Nicholas Braithwaite, F.R.A.M
Born in London, Nicholas Braithwaite completed his formal musical studies at the Royal Academy of Music, at the Festival Masterclasses in Bayreuth, and with Hans Swarowsky in Vienna.
Mr Braithwaite’s career has been unusually wide-ranging, both musically and geographically. He has held positions as Music Director or Principal Conductor from Norway to New Zealand and many places in between. His years as Principal Conductor of the Adelaide and Tasmanian Symphony Orchestras were acclaimed by critics, public and players, and were notable for raising both standards and attendances. The Tasmanian Symphony Orchestra grew to be recognised as one of Australia’s finest ensembles, and when Polygram released his recording with the Adelaide Symphony Orchestra of Shostakovich Symphony No. 8, the Canberra Times said “Since his appointment as Chief Conductor, Braithwaite has brought the ASO to a high performance standard at which they can match any of the eastern states orchestras”.
Concurrently with his Australian activities he was Principal Conductor of the Manchester Camerata, having been the orchestra’s Principal Guest Conductor for many years. Other orchestral appointments have included Permanent Guest Conductor of the Norwegian Radio Orchestra, and Associate Conductor to Constantin Silvestri of the Bournemouth Symphony Orchestra. Mr Braithwaite has been a frequent guest conductor for all the major orchestras in the UK both in concert and on record, and has toured Japan and Korea with the London Philharmonic Orchestra as Associate Conductor to Sir Georg Solti.
He has appeared with, among others, the Orchestre National de Belgique, Orchestre National de France, the Oslo Philharmonic, Bergen Philharmonic, Odense Symphony, Aarhus Symphony, Aalborg Symphony, New Zealand Symphony, Auckland Philharmonia, Melbourne Symphony, Sydney Symphony, Queensland Orchestra, West Australian Symphony, Danish National Radio Symphony and the Collegium Musicum Copenhagen.
In the recording studio Mr Braithwaite has worked with orchestras such as the London Philharmonic, Royal Philharmonic, London Symphony and Philharmonia Orchestra. Soloists include internationally renowned artists such as Dame Kiri te Kanawa and Simon Preston. His recording of Wordsworth’s Symphonies No. 2 & 3 with the London Philharmonic Orchestra won a 1991 Record of the Year Award from Gramophone Magazine, and his recording of Flute Concertos with Alexa Still and the New Zealand Chamber Orchestra for Koch was nominated for a 1992 Grammy award in the USA. In January 2000 he recorded a CD of orchestral music by the Swedish composer Franz Berwald for BBC Music Magazine. Of his recording of Verdi’s Requiem with the Auckland Phliharmonia and Opera New Zealand Chorus, Paradise.net said “In sum, I think Braithwaite’s interpretation amongst the finest available, supported by playing and singing which, one senses, holds nothing back - a prized quality considering the norm of squeaky-clean, standardised performances that abound on modern recordings of much-played pieces such as this one.”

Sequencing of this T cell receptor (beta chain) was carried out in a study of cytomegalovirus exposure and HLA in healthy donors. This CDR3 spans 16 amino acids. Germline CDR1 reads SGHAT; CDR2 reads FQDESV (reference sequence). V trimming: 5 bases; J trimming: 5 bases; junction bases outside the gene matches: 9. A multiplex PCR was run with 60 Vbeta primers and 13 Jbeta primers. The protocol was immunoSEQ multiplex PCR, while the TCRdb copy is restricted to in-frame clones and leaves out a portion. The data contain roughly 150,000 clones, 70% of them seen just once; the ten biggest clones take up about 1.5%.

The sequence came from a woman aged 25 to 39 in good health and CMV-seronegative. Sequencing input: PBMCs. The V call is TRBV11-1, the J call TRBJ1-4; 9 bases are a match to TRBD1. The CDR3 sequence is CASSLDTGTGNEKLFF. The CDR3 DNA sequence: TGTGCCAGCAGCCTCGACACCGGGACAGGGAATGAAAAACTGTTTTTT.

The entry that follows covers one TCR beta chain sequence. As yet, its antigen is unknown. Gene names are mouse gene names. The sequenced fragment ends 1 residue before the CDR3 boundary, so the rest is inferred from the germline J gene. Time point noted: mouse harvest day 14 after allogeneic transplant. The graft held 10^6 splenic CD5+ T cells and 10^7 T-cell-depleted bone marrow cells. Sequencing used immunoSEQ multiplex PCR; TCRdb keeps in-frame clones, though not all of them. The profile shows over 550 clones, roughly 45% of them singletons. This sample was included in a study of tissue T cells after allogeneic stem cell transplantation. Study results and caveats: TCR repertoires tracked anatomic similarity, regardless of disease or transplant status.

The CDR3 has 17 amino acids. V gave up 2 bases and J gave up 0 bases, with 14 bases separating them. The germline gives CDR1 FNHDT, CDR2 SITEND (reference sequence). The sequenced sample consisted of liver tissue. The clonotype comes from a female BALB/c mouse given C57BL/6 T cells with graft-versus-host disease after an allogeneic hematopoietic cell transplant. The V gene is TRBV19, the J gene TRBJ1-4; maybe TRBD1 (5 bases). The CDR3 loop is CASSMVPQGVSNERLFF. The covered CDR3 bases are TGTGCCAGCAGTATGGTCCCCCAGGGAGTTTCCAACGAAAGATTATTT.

On the recent ABC Classics release of a CD of Elgar’s music – the Cello Concerto with Li Wei, Sea Pictures with Elisabeth Campbell, and the Prelude to the Kingdom - conducted by Mr. Braithwaite with the Adelaide Symphony Orchestra. Limelight Magazine comments “……, modulated exquisitely by Braithwaite's dramaturgical response. He elicits some top-notch playing from the Adelaide musicians.”
In recent years Lyrita Recorded Edition have released more than 28 CDs of Mr. Braithwaite conducting the London Philharmonic, London Symphony, Royal Philharmonic and Philharmonia Orchestras in music by Holst, Cooke, Bridge, Berkley, Moeran, Rawsthorne, Stanford, Sterndale Bennett, Coleridge Taylor and several other composers plus a CD of orchestral arrangements by Henry Wood, including his version of Mussorgsky’s Pictures at an Exhibition – all to extremely enthusiastic reviews. There are currently several more CDs conducted by Mr Braithwaite awaiting release including Shostakovich Symphonies No. 6, 7 and 9 with the Adelaide Symphony Orchestra for ABC Classics.